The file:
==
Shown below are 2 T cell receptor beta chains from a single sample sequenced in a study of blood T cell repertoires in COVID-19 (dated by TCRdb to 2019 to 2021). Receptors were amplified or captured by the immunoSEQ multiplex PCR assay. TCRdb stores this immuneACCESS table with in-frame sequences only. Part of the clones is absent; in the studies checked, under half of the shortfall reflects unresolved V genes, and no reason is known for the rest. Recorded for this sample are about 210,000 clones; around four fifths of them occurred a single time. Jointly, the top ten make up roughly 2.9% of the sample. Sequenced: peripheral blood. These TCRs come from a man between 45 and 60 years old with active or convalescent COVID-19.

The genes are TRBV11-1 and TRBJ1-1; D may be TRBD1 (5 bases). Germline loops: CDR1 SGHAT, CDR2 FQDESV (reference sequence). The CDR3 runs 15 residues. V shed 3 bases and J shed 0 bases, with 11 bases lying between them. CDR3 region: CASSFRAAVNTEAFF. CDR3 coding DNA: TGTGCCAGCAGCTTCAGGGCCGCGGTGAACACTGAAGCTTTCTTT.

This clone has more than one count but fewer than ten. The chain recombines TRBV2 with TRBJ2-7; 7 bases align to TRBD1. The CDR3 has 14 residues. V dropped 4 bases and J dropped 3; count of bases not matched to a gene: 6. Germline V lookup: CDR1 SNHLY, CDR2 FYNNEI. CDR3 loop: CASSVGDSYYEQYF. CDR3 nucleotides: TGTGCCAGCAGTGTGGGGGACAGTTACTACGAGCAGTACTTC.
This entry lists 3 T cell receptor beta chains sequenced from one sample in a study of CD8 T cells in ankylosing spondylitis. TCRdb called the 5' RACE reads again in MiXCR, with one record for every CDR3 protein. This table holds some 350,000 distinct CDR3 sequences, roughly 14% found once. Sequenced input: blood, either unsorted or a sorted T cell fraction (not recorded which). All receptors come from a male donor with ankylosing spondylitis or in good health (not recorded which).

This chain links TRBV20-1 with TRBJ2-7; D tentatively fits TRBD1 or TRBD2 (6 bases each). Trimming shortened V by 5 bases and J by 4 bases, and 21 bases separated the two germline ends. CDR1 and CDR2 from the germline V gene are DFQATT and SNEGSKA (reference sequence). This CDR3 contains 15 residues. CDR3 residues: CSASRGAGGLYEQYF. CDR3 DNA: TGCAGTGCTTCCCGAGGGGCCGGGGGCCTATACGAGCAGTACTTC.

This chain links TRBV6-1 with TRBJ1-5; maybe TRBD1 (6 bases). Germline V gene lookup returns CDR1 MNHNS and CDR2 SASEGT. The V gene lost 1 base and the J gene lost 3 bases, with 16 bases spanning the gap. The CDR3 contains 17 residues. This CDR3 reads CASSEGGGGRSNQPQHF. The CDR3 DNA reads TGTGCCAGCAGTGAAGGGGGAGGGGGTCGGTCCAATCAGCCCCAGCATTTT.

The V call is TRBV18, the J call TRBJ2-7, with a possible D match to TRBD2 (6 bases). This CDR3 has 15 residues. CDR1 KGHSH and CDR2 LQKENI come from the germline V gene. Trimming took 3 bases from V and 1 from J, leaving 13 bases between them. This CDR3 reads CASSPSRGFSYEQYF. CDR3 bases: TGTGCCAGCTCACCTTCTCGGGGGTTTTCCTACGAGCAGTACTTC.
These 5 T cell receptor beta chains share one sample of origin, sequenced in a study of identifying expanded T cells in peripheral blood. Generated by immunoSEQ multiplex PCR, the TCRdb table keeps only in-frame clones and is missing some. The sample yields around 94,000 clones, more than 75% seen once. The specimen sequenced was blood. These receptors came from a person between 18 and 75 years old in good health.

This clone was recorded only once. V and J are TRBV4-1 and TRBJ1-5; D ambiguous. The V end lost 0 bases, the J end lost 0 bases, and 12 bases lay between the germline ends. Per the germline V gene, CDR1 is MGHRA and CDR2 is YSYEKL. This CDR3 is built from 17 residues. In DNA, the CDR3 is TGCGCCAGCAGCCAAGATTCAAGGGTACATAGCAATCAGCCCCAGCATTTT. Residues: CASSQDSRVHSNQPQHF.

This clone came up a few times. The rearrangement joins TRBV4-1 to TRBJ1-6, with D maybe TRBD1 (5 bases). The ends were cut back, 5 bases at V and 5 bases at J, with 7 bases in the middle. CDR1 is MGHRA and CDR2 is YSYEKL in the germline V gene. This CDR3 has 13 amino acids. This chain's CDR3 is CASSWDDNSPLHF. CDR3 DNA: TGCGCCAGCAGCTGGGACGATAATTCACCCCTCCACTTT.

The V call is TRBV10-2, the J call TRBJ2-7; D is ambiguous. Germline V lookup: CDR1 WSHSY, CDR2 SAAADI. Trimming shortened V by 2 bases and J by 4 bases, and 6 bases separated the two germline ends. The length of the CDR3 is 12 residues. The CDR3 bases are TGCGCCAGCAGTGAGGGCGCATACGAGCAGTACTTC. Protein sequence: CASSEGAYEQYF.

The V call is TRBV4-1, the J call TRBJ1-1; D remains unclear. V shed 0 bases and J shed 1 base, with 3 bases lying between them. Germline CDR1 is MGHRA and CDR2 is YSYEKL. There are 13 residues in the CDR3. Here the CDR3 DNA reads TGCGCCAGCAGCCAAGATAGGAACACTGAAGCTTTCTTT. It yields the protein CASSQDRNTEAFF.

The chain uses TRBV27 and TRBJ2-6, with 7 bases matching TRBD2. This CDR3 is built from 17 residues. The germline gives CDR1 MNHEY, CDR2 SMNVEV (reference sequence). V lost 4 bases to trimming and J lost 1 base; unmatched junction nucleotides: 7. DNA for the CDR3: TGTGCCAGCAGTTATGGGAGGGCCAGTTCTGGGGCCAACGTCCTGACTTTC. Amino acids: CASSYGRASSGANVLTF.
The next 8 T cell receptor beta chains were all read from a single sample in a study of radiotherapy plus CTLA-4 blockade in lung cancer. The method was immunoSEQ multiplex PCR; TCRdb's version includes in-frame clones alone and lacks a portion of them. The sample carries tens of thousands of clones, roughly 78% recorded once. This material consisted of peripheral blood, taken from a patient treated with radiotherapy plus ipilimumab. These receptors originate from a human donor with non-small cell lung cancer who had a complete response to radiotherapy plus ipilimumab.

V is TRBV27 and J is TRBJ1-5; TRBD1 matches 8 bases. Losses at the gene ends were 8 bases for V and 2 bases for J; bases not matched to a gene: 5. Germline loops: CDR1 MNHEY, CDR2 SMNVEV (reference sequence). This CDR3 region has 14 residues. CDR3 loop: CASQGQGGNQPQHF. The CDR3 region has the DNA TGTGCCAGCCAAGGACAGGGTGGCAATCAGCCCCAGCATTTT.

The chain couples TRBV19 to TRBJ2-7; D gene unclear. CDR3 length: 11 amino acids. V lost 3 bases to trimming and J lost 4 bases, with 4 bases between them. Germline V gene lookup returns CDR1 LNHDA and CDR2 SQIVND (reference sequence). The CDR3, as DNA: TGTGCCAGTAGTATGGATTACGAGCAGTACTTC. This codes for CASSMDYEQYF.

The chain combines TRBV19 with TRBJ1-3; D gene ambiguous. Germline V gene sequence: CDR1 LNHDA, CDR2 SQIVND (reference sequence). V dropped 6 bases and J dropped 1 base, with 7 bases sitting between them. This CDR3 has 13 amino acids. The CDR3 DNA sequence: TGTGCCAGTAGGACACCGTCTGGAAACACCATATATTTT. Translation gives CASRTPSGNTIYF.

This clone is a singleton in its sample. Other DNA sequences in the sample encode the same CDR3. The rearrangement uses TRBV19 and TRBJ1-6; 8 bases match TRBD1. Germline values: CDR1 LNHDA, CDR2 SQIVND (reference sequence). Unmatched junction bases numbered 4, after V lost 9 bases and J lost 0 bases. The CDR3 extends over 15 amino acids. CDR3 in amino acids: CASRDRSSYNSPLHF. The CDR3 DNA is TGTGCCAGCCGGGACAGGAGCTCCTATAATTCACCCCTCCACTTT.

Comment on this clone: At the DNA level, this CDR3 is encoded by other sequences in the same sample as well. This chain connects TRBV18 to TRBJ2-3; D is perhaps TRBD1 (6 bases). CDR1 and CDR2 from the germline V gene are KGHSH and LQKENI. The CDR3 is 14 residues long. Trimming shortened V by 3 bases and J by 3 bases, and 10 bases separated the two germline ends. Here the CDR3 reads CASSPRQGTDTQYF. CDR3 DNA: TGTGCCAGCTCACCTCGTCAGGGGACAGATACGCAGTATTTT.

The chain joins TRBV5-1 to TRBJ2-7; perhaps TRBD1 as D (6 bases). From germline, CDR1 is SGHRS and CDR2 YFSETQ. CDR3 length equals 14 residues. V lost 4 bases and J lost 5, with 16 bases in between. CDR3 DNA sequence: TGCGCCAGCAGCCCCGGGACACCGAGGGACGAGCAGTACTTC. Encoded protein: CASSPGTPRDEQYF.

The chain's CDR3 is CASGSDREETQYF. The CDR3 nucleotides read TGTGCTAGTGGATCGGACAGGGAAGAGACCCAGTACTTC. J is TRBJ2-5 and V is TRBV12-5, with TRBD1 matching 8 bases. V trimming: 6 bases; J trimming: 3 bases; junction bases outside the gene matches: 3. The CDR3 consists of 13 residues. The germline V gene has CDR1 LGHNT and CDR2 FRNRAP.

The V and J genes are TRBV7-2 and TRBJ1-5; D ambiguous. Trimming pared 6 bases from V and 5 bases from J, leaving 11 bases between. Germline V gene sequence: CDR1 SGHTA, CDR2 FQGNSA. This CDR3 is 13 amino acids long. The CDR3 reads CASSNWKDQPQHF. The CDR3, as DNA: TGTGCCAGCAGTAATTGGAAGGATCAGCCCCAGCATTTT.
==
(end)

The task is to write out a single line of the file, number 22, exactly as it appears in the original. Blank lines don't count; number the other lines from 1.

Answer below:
The V and J genes are TRBV7-2 and TRBJ1-5; D ambiguous. Trimming pared 6 bases from V and 5 bases from J, leaving 11 bases between. Germline V gene sequence: CDR1 SGHTA, CDR2 FQGNSA. This CDR3 is 13 amino acids long. The CDR3 reads CASSNWKDQPQHF. The CDR3, as DNA: TGTGCCAGCAGTAATTGGAAGGATCAGCCCCAGCATTTT.